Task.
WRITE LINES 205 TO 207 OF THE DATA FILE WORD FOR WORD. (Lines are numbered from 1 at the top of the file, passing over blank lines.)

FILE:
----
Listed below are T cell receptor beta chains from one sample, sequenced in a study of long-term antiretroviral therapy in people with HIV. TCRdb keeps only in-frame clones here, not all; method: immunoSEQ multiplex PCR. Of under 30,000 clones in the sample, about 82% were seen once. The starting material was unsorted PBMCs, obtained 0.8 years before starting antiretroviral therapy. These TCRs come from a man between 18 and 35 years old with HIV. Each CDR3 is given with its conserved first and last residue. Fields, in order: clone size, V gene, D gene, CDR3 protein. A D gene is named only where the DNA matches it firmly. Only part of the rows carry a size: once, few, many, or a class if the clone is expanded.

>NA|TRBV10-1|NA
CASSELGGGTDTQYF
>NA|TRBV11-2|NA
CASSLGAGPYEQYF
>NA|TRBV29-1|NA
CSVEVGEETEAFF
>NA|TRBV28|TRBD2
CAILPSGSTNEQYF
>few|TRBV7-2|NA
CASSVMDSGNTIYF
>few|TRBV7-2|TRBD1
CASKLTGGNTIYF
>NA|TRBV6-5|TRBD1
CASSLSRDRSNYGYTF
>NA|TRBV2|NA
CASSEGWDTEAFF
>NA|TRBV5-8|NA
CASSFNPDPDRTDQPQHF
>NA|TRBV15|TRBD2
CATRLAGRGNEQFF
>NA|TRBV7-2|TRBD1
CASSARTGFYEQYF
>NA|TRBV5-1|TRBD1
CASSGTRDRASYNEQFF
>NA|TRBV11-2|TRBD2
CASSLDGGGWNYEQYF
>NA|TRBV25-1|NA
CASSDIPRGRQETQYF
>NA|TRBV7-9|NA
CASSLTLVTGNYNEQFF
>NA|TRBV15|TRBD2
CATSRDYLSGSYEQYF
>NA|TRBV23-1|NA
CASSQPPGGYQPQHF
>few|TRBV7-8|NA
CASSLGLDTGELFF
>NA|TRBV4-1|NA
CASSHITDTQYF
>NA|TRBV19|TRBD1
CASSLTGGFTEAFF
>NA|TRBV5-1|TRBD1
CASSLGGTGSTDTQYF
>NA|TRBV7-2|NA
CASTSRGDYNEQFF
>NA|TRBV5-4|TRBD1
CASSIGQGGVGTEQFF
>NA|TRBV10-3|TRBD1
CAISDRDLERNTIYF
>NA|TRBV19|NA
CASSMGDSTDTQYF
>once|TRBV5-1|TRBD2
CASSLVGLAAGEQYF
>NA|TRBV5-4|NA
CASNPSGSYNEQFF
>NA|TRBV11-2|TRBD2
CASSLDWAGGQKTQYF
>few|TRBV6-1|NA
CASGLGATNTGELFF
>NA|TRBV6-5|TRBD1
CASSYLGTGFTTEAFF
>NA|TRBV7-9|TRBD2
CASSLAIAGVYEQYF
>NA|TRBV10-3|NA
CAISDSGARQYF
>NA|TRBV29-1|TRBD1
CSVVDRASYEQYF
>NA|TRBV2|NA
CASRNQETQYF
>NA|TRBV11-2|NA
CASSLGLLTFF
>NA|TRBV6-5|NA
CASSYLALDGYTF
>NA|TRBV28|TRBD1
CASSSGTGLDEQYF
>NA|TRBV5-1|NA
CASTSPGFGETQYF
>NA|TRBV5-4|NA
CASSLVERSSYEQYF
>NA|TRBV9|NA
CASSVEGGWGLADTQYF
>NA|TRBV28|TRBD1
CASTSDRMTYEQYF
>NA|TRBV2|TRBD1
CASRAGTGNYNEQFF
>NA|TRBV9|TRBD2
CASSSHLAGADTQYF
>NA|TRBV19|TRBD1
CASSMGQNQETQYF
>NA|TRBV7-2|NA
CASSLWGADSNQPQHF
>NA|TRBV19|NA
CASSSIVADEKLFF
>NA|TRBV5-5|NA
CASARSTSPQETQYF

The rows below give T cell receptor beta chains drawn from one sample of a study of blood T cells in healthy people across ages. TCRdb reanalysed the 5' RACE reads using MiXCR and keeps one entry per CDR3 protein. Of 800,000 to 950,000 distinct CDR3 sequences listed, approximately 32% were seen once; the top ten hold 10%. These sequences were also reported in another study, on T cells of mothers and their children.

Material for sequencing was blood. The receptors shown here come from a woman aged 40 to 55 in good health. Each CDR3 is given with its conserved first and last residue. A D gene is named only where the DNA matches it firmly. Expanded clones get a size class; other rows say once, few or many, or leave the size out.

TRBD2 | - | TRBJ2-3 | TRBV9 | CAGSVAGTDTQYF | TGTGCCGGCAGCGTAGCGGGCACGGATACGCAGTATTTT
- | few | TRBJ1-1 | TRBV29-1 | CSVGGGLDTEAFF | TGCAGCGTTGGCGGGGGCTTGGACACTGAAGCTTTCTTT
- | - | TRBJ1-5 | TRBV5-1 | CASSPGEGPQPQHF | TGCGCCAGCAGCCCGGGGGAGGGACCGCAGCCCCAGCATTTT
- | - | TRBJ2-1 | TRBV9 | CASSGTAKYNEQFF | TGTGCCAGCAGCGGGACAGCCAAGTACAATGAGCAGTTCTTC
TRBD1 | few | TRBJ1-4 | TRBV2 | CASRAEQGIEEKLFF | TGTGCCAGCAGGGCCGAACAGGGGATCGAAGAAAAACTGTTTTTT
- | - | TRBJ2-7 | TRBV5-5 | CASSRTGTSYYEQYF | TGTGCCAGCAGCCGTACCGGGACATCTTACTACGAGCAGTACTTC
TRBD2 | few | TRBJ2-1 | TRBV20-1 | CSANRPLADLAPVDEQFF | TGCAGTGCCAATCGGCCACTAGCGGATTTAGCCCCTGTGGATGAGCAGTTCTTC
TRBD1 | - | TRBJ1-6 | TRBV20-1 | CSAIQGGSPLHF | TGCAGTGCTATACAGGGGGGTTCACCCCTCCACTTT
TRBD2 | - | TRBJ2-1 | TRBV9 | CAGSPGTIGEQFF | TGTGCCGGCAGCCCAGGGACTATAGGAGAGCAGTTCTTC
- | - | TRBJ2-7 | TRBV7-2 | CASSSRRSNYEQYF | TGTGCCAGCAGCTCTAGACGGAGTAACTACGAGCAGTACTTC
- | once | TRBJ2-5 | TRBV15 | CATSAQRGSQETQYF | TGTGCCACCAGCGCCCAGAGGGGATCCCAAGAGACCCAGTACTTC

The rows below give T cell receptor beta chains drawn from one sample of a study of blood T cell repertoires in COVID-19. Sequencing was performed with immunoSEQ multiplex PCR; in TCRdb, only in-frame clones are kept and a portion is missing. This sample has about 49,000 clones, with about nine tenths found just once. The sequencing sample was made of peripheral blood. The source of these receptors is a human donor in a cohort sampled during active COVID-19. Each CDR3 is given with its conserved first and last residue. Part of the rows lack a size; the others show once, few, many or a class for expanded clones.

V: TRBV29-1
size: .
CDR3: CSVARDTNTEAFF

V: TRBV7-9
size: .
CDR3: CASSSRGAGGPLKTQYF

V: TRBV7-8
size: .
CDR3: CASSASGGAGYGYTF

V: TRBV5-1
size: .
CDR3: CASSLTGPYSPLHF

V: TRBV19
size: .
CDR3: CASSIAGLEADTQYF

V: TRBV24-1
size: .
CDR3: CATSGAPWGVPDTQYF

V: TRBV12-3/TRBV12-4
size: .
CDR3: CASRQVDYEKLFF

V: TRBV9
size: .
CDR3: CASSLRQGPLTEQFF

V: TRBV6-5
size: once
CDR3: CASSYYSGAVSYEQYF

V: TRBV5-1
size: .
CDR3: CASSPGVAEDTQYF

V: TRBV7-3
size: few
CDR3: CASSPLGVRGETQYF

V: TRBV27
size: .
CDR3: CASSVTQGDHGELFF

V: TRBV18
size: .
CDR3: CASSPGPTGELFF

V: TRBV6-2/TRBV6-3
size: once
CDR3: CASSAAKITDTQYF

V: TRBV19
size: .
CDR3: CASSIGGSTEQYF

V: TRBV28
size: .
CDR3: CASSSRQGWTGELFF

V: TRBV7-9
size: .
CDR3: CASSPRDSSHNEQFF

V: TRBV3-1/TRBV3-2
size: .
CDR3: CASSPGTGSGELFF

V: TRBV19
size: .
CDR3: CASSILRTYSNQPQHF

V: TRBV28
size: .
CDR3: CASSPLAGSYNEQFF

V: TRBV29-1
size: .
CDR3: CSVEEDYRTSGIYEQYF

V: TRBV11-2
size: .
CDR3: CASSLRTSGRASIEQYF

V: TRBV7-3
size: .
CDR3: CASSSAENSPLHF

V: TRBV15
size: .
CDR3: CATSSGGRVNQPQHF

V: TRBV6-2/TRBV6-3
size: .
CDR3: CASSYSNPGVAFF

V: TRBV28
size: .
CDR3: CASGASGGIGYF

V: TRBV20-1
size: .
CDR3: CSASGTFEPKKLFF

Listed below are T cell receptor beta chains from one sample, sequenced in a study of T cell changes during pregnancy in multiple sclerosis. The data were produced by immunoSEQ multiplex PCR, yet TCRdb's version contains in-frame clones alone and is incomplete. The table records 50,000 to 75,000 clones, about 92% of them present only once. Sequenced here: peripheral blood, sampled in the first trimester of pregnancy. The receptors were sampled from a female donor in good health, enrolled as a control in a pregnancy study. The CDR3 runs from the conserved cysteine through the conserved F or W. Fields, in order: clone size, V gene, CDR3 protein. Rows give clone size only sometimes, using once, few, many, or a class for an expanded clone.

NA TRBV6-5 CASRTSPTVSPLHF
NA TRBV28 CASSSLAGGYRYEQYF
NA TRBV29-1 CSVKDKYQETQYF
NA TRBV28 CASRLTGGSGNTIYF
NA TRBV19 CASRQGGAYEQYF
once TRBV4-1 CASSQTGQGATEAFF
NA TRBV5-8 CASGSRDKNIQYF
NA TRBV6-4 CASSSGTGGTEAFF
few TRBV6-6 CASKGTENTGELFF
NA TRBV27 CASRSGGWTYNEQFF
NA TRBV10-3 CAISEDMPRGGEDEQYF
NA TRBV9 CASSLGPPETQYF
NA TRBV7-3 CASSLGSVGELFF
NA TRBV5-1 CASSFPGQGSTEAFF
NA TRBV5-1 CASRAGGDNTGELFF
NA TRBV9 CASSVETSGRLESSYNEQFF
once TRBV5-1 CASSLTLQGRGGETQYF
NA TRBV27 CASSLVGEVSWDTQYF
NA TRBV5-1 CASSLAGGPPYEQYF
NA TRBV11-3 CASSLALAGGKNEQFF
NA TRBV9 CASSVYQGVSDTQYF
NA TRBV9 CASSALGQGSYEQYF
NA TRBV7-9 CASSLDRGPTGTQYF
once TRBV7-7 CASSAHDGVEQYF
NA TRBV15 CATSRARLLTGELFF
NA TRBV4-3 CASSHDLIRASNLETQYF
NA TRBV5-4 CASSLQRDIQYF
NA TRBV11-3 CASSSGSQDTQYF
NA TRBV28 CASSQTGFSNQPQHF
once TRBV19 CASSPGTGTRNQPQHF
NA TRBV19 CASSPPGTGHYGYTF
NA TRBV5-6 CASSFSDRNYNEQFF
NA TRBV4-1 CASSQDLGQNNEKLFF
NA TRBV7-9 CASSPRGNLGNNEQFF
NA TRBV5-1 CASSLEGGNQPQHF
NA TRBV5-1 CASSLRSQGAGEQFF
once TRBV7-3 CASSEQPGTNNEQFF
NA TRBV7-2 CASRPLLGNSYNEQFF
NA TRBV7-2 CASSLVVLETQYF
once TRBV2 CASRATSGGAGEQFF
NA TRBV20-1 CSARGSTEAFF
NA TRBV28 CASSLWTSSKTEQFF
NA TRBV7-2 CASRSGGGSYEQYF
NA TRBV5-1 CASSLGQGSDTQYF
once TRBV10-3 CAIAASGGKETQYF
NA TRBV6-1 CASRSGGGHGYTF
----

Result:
NA TRBV5-1 CASSFPGQGSTEAFF
NA TRBV5-1 CASRAGGDNTGELFF
NA TRBV9 CASSVETSGRLESSYNEQFF